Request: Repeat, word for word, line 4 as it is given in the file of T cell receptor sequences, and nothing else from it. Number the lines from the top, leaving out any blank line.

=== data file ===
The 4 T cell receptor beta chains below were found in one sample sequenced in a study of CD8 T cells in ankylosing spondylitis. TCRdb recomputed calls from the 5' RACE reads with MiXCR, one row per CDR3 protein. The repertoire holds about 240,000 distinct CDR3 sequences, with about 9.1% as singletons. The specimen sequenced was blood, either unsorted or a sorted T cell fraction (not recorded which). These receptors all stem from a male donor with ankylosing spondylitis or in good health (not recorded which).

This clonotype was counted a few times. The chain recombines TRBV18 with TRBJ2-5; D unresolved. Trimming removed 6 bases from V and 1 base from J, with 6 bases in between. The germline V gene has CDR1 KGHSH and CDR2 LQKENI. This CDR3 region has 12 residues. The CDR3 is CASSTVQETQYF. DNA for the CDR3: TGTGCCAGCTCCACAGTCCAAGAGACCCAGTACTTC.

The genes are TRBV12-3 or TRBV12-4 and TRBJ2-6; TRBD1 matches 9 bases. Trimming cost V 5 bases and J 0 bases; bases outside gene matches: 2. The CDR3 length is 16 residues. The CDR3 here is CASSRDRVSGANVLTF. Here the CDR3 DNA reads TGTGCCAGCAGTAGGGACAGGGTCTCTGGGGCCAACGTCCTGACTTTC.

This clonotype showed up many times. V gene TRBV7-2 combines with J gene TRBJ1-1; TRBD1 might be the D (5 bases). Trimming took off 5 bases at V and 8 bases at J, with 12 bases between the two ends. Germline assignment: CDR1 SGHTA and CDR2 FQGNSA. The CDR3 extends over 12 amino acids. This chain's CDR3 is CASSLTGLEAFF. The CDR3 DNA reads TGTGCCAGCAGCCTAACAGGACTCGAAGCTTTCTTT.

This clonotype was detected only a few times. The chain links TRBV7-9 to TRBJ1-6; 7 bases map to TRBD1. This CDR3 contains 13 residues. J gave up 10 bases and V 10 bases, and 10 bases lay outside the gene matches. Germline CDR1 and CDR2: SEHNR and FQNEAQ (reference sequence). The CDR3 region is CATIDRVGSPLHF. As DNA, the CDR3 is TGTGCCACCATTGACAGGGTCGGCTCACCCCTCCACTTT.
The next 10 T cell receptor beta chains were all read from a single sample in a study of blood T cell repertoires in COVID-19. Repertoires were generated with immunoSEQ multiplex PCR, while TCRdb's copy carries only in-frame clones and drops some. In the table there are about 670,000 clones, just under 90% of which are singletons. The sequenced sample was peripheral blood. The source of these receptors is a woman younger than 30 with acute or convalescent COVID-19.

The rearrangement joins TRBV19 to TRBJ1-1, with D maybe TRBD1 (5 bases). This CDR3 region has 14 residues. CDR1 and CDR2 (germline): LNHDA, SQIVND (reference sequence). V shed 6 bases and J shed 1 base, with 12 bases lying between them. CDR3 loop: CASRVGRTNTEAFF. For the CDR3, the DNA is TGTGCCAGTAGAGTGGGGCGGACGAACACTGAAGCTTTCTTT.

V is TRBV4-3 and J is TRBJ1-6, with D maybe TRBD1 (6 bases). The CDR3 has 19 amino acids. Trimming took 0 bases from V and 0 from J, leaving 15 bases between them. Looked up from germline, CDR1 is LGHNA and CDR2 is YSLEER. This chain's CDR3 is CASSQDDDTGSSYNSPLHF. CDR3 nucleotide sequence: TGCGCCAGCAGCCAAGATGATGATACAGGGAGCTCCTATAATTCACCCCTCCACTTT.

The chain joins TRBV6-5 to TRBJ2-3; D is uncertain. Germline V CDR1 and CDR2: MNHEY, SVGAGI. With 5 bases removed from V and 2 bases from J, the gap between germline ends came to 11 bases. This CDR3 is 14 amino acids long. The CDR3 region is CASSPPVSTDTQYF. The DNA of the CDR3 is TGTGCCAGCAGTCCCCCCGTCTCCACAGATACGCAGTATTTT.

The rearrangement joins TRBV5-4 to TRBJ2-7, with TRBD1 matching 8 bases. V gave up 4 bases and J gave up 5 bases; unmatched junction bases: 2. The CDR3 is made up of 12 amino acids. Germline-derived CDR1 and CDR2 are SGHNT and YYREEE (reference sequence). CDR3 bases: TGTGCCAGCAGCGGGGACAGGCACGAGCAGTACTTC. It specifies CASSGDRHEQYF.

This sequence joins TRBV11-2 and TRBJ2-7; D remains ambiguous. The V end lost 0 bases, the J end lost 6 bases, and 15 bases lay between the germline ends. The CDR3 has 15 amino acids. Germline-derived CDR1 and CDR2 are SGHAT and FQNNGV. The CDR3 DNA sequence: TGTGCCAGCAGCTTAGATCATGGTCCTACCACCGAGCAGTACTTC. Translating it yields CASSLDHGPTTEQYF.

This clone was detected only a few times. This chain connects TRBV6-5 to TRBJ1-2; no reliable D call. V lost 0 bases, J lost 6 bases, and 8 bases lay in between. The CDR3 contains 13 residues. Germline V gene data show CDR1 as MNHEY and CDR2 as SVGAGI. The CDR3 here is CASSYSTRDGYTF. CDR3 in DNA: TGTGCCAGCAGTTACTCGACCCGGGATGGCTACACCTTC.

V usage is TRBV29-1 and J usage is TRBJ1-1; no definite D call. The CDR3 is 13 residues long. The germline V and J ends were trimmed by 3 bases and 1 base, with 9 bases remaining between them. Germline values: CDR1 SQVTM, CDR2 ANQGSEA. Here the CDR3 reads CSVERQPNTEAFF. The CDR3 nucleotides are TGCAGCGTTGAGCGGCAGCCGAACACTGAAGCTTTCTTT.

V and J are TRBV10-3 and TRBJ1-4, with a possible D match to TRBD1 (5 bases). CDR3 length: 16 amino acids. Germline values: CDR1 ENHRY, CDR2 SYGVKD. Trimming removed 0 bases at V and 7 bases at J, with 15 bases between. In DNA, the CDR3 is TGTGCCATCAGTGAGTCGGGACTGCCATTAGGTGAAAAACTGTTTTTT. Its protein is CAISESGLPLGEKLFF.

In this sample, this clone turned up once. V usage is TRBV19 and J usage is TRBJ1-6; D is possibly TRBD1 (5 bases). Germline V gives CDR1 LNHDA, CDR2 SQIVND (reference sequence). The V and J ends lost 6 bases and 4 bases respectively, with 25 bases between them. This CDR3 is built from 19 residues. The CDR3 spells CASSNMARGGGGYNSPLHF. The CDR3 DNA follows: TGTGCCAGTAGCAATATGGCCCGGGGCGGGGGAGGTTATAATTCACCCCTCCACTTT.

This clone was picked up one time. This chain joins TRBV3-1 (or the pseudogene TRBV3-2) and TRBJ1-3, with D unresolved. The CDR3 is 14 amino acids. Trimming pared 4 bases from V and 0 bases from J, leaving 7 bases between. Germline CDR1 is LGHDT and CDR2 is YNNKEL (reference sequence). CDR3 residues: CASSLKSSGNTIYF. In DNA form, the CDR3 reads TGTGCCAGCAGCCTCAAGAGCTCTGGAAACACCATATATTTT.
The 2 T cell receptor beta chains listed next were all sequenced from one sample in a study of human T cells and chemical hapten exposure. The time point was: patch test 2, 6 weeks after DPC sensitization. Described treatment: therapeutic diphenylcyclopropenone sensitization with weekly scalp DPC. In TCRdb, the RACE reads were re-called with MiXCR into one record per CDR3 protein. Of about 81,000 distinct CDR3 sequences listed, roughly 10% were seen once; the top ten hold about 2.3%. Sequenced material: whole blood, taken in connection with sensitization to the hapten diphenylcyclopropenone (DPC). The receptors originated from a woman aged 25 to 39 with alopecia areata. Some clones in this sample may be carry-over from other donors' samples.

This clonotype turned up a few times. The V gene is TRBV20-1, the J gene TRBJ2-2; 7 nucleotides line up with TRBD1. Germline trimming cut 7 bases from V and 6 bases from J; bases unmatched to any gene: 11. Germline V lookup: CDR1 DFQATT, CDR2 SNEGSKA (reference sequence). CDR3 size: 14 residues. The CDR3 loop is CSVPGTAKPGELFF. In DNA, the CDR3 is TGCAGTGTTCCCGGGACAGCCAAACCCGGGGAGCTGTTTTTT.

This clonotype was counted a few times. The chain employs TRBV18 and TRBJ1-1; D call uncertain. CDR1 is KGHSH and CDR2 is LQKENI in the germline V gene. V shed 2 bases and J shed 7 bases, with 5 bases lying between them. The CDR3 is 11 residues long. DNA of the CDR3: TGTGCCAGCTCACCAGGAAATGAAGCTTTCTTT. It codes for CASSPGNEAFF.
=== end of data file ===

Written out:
This clonotype showed up many times. V gene TRBV7-2 combines with J gene TRBJ1-1; TRBD1 might be the D (5 bases). Trimming took off 5 bases at V and 8 bases at J, with 12 bases between the two ends. Germline assignment: CDR1 SGHTA and CDR2 FQGNSA. The CDR3 extends over 12 amino acids. This chain's CDR3 is CASSLTGLEAFF. The CDR3 DNA reads TGTGCCAGCAGCCTAACAGGACTCGAAGCTTTCTTT.